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If you take a look at the TTPs of OSS teams in Europe and Asia, you will see they are very similar in many aspects to todays TTPs of SF's UW role.

And the make up/set up of OSS teams, including missions, in the CBI theatre of WWII, were very similar to later how SF SOG teams were operating in Vietnam - as well as places all around the world for the last 40 years, up to including present day.
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Old 1 February 2015, 00:59
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Quote:
Originally Posted by leopardprey;

[B
Anyway, so any OSS maritime operations personnel, should correctly be on the SF data base, not the SEAL data base[/B].
Without lifting the skirt so high you see all the goodies, I assure you there is a clandestine function within the CIA, and in its early days the OSS, that administered Military personnel assigned to the OSS, and presently the CIA.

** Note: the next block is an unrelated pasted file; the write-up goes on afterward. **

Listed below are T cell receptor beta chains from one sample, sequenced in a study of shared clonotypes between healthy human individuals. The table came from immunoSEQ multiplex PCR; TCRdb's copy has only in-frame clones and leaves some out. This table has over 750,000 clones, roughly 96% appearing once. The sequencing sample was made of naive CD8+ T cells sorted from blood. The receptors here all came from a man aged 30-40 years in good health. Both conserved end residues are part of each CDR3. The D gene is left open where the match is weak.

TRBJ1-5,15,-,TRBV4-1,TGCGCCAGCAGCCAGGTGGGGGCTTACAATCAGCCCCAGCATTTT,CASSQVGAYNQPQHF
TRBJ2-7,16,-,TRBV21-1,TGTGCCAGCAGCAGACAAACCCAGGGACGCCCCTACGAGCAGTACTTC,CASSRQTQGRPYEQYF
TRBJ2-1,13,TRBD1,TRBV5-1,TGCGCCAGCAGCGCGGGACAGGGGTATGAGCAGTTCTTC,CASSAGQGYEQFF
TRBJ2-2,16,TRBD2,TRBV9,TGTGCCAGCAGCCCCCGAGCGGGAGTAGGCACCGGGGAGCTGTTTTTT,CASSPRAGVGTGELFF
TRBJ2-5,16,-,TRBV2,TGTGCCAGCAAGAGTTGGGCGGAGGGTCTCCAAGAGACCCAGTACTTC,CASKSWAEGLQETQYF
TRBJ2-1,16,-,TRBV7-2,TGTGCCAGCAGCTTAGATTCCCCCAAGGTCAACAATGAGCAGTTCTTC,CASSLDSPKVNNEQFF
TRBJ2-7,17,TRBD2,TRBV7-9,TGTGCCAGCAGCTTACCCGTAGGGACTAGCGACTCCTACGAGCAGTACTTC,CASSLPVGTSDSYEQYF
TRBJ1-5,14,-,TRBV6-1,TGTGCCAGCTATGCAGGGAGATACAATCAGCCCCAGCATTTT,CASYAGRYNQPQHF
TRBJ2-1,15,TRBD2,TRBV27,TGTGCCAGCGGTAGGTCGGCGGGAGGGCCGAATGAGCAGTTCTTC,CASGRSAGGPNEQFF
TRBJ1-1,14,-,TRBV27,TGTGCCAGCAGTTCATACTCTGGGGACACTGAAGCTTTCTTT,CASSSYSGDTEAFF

If permanently assigned to the CIA, PCS, these personnel are administered by and within the CIA. Those whom are TDY remain being administered by their original parent Unit.

The current Database of Frogs/SEALs was created by a group of Frogs/SEALs that descended upon St. Louis and finger to eyeball checked the assignments of each member reflected on the Database. A very difficult task taking a long spread of time.

There is nothing to discuss here. In WWII your were either in the OSS or you were not. What your Specialty was did not determine who handled your career/service administration.

The title SEALs was not created until 1961, with commissioning personnel thereto taken from UDT Teams.
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Old 1 February 2015, 01:27